Ze'ev Ben-Yechiel

What we really mean when we say ‘Black Lives Matter’

The burning issue consuming headlines in America these days seems to be about race and brutality and oppression, about black lives mattering as much as white ones. At the core it’s really about none of these things. What it is about is the paradoxical and very un-democratic necessity of using authorized force to protect democracy, and the usually misguided but inevitable struggle against the most visible symbols of state-sanctioned power to make decisions about our lives against our will.

It’s an issue that’s been around since the birth of modern democracies, and the race card in America has only been used as a lightning rod because race makes quick headlines in a country with a short attention span and a long memory of racism.

In reality, the issue is less flashy and less obvious than race or the right to life. It’s also deeper. No serious voice out there argues that people of a certain color have less of a right to live when confronted by police. Just as no serious voice denies that a policeman has not only the right but the obligation to momentarily deprive citizens of their freedoms if the officer suspects that citizen of being a danger to the society he’s sworn to protect.

While the issue of police authority is inevitable in a large, real-life democracy, its distortion requires other reasons.

As someone who’s worn a uniform along with the power to arrest others, I’m keenly aware of the need for respect from both sides. Indeed the breakdown of mutual respect between a citizenry and their government is the precursor to revolution. Within the ranks of my army unit there was always an unspoken condition for carrying out our superiors’ orders — that these orders themselves carry the sanction of the military. In my group, it was unusual for soldiers to disobey orders, even though we were given the mandated briefing about our duty to disobey orders that were illegal. This was because we had commanders who were respectful toward those under their command.

Respect is what this issue boils down to. Despite what the activist-fueled media likes to suggest, there are few cops out there who suffer the lack of conscience necessary to kill people simply out of bias. But for an American citizenry in love with the concept of liberty and personal sovereignty, the smallest police infractions caught on film quickly raise the specter of state-sanctioned murder, especially on those occasions when it’s found that the police do kill someone unjustly.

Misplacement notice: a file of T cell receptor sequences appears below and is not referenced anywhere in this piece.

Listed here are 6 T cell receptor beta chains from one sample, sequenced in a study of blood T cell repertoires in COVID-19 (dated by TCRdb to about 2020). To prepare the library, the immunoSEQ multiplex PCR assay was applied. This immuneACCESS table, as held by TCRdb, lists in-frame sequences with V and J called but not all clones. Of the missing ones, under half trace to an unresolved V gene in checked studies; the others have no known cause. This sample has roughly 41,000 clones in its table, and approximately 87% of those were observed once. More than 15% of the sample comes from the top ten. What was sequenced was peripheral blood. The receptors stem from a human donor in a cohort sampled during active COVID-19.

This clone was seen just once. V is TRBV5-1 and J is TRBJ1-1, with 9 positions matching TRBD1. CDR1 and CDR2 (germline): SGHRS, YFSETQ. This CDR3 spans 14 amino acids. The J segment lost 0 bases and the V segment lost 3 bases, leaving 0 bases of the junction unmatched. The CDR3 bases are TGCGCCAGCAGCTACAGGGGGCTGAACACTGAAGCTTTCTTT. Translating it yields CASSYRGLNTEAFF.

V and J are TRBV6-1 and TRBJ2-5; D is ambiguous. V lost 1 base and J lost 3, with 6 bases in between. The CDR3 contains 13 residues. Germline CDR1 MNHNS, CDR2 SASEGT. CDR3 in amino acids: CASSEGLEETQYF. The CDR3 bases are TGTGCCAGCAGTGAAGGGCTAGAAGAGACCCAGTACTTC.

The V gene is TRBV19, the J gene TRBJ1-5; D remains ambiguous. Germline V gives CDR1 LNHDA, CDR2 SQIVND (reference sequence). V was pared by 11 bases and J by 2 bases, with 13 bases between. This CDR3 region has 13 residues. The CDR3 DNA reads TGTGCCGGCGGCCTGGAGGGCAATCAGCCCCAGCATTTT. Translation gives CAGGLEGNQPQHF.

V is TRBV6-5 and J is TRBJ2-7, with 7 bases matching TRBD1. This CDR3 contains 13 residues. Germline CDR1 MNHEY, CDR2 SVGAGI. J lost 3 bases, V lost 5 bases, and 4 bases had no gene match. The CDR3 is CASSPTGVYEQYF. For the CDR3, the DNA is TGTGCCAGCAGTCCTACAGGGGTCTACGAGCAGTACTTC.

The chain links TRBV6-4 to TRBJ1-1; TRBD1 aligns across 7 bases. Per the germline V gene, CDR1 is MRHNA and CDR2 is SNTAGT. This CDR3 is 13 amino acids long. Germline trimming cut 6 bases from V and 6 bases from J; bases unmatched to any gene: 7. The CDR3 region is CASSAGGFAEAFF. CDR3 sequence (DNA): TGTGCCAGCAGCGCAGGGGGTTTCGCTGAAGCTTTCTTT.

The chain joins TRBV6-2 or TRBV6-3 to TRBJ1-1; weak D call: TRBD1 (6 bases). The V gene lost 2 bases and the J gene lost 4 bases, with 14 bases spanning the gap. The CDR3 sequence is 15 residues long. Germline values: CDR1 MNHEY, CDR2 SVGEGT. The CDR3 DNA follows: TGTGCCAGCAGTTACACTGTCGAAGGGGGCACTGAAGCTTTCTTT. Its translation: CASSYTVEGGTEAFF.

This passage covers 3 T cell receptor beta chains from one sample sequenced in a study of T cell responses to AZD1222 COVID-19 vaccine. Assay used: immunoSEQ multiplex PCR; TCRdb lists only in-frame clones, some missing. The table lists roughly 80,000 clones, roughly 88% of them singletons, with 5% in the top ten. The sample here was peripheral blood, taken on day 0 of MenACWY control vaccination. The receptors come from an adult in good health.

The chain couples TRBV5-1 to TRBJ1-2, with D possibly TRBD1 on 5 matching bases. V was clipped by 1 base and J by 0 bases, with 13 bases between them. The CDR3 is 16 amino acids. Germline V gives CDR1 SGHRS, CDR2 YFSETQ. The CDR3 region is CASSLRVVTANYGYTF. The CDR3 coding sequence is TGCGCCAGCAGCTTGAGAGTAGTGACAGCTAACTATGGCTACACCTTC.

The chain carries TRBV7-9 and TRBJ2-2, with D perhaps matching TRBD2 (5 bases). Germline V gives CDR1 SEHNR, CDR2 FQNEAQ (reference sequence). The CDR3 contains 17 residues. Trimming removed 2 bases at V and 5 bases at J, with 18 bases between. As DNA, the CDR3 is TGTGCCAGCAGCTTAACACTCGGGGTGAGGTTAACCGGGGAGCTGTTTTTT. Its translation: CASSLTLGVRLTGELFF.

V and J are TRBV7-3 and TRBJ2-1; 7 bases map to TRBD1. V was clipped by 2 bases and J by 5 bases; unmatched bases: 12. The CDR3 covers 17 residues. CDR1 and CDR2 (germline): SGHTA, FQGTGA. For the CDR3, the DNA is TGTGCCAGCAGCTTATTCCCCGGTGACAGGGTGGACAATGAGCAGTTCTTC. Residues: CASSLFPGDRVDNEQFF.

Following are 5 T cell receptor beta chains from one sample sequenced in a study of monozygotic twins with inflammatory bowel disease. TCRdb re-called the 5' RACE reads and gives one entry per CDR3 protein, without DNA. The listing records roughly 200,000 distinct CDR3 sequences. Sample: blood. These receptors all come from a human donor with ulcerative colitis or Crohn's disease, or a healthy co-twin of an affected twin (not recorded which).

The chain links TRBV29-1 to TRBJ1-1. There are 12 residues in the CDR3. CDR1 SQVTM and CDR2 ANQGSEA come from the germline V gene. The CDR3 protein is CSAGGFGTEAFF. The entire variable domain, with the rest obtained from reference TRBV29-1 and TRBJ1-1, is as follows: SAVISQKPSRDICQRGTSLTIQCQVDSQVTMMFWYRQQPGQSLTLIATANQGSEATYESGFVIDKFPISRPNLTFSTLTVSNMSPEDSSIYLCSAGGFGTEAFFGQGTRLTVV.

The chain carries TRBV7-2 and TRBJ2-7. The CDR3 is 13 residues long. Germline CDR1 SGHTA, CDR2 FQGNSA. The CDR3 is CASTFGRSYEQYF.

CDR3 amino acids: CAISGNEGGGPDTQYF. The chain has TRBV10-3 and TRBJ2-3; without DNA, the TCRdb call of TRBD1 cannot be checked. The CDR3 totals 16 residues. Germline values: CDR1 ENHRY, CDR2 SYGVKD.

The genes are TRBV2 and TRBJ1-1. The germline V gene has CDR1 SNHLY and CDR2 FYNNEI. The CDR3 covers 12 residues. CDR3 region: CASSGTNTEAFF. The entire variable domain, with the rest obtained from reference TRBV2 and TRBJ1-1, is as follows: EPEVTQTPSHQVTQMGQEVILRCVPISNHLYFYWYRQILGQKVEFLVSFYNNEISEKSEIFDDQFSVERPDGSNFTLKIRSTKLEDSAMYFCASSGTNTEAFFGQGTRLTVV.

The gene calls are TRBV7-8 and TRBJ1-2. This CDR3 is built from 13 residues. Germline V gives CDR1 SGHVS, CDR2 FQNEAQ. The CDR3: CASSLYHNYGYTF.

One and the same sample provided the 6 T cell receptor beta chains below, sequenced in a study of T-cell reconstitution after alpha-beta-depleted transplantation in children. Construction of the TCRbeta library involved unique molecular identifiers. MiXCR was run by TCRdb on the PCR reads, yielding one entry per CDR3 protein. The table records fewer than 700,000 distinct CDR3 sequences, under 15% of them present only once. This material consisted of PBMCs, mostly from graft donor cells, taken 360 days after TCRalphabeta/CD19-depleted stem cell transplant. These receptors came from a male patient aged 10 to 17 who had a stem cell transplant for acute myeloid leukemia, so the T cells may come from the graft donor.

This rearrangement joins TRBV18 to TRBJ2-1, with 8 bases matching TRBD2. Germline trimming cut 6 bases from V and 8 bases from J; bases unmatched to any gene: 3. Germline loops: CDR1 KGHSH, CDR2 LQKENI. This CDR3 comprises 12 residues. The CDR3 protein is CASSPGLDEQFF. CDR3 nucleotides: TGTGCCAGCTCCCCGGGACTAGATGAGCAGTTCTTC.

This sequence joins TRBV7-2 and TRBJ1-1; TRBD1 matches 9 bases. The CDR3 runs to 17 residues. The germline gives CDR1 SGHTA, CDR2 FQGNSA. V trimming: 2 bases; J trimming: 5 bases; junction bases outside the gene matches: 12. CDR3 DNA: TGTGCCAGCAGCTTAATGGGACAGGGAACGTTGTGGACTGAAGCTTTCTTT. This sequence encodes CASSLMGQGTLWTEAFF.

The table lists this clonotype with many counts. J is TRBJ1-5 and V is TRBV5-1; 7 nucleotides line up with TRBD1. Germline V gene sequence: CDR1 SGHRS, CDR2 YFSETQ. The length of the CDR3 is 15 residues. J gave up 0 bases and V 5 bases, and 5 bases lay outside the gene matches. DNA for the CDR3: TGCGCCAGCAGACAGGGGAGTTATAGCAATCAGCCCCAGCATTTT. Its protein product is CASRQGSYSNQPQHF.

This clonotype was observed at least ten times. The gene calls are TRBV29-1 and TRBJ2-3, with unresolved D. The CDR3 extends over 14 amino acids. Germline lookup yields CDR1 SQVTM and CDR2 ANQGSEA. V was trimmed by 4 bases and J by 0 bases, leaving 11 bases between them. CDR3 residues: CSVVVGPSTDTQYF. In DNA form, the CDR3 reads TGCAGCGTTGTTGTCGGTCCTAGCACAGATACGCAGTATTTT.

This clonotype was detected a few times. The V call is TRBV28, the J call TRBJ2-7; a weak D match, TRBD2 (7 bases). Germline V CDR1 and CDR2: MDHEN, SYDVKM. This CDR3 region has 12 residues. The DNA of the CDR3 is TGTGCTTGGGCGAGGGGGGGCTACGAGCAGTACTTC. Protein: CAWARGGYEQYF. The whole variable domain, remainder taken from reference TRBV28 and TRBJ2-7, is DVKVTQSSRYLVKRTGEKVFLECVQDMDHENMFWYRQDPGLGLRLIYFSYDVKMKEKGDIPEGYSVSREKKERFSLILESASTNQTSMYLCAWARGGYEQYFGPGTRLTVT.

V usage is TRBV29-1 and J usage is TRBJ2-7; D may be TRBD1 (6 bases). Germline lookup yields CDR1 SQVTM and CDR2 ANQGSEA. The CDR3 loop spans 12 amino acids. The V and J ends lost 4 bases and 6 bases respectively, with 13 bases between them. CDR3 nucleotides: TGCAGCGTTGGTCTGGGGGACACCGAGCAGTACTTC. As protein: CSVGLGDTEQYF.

When it comes to police brutality, race relations in America have given the media an “angle”, an interest that transforms a theoretical discussion into a personal one. Counter to the usual mantra of conservatives, America’s history of slavery and discrimination won’t go away in one generation or even three, and whether the US government has properly addressed it is still very much debatable. When slave labor was used to produce the world’s strongest cultural and military power, it’s not surprising that race is still the biggest sore spot in the American conscience.

As someone who lives on a different continent, I probably wouldn’t be taking the effort of writing this had I not been a victim of police brutality myself. My case had nothing whatsoever to do with race and everything to do with a Middle-Eastern culture in which neither the rulers nor the ruled seem to have much respect for one another, and where any hint of professionalism in the police force is drowned out by terrorism and nationalistic tensions. The result is that, unlike America, abuse of power by the police is barely an issue, even though it is the norm and not the rule.

Growing up in America as a young “white” male for whom the speed limit was more of a caution than a moral obligation, I did have a handful of interactions with the police, in which I was treated consistently with respect and professionalism. I didn’t appreciate what I had in America, or even what I had in the Israeli army, until my experience as an Israeli civilian taught me the value of professionalism in the armed forces — specifically, what it feels like to be on the receiving end when that professionalism isn’t there.

Therefore I’m not going to join the counter-chorus of those who claim that police brutality isn’t an issue. It’s an issue in America as much as any other Western democracy, and racial demographics and history make it a racial one as well. But to boil the issue down to a racial one is to willfully blind ourselves to the need to be constantly aware, both as citizens and police, of the imperative of mutual respect in our society.

Sometimes we have to remember the bright side if we want to preserve our civilization. The fact that “Black Lives Matter” was chosen as a slogan should serve as a reminder that life itself still matters in America. In a world increasingly threatened by tyrannical cultures that elevate death over life, that is a precious thing indeed.

About the Author
Ze'ev was born in Moscow, grew up in Chicago, and studied and worked in Ghana, California and Spain before making aliyah in 2004. He currently works as a technical writer and spends his free time taking photographs and pretending to be a guitar hero.
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